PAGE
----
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Codon: Definition & Sequences

Codon: Definition & Sequences
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  • 0:04 What Are Codons?
  • 1:06 Sequence Reading Frame
  • 2:27 Start & Stop Codons
  • 3:31 Redundantly Unambiguous
  • 4:05 Lesson Summary
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Lesson Transcript
Instructor: Shannon Compton

Shannon teaches Microbiology and has a Master's and a PhD in Biomedical Science. She also researches cancer and neurodegenerative diseases.

DNA is written in a language that uses 3-letter words. Each 3-letter word is called a codon. A full sentence in this DNA language is a gene. This lesson defines codons and discusses the different sequences that give rise to amino acids.

What Are Codons?

The genetic code is contained within genetic material, otherwise known as DNA or mRNA sequences. This code is translated into proteins by living cells. Ribosomes decode mRNA sequences to construct proteins. Ribosomes can read the coding, which is written using 3-letter words called codons. The genetic code is highly similar among all organisms and can be expressed in a diagram.

Codons and their corresponding amino acids
Image of the codons diagram

Transfer RNA, or tRNA, molecules carry amino acids to the ribosomes and read the mRNA three nucleotides at a time, or one codon at a time. tRNAs can read codons because they have an anti-codon as part of their sequence. Just like in mRNA, the anti-codon of tRNA codes for a specific amino acid, just in the reverse order of the mRNA. This diagram shows the relationship between mRNA and codons.

mRNA and corresponding codons
Image of mRNA and codons

Sequence Reading Frame

Because codons have three letters, the genetic code can be interpreted three ways. These three different ways of interpretation are called reading frames. As an example, the gene CGAGCCTCC, if read from the first position, or the first frame, contains the codons CGA, GCC, TCC. If read from the second position, or the second frame, it contains the codons GAG and CCT. If read from the third position, or the third frame, it contains the codons AGC and CTC. Notice that because the code is read in codons of three letters each the second and third reading frames only contain two complete codons.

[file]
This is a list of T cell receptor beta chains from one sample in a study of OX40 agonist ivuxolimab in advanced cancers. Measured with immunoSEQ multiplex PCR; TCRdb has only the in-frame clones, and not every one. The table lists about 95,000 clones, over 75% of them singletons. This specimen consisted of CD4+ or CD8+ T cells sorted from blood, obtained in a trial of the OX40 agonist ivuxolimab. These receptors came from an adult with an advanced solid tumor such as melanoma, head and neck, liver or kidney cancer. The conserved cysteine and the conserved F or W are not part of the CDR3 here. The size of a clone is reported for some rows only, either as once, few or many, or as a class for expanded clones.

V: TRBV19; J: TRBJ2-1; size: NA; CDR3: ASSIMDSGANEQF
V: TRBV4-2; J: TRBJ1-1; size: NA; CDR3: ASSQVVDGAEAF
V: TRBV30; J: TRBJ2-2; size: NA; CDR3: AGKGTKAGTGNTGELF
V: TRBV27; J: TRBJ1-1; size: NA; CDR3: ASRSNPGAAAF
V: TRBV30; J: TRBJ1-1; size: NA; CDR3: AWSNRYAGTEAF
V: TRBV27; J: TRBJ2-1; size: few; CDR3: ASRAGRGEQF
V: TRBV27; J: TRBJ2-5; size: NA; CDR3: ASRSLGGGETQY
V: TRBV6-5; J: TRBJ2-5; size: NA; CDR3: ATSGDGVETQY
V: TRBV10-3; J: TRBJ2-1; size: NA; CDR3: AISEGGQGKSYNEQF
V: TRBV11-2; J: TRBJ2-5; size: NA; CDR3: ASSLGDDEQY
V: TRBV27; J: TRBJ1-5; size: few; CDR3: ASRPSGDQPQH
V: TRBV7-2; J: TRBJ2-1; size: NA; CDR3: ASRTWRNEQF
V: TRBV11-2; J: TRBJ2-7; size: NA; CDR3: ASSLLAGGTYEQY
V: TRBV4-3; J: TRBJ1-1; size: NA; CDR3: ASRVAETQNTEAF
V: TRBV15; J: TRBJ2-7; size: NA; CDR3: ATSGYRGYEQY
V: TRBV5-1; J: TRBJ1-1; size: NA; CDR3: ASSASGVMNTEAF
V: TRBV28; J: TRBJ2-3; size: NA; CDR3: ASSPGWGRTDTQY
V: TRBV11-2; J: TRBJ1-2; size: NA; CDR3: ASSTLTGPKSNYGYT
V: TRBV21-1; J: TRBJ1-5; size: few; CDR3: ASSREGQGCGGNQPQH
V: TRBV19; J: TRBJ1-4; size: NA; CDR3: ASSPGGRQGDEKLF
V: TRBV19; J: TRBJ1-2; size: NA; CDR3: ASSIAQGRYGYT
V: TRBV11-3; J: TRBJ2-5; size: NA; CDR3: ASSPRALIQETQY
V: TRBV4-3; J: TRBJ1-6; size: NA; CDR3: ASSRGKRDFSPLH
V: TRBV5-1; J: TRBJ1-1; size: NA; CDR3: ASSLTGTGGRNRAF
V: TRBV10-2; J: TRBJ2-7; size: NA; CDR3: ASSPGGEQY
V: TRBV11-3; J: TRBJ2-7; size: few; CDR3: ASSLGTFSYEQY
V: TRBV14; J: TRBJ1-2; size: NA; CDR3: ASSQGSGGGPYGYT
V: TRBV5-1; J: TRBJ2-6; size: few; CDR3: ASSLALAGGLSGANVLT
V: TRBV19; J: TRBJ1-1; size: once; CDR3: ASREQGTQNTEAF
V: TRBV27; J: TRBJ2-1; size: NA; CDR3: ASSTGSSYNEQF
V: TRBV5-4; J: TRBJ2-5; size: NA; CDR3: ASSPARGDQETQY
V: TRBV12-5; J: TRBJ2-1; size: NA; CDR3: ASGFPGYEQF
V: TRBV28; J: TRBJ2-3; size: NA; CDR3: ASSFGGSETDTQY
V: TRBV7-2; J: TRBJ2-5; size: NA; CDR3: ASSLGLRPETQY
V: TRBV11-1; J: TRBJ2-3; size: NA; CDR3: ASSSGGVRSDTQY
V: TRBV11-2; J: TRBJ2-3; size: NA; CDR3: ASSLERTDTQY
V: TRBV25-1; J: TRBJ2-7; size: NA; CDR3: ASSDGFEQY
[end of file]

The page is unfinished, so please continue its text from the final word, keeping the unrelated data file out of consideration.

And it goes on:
As a result of the different reading frames, every DNA sequence, or gene, can be read three different ways. Each different frame will produce a different amino acid sequence when translated. Only one frame is actually the correct frame and will produce a viable protein. The other two frames will not. Luckily, in our cells the actual frame in which a protein sequence is translated is defined by a start codon. The start codon is usually the first AUG codon in the mRNA sequence.

Start and Stop Codons

Translation starts with, you guessed it, a start codon. However, this is not the only sequence that is needed to start translation. In addition, there are initiation factors that are needed to start translation. AUG is the most common start codon, but there are others. AUG always codes for methionine. GUG or UUG, which usually code for valine and leucine, respectively, can also be start codons. When they are, they code for methionine or formylmethionine.

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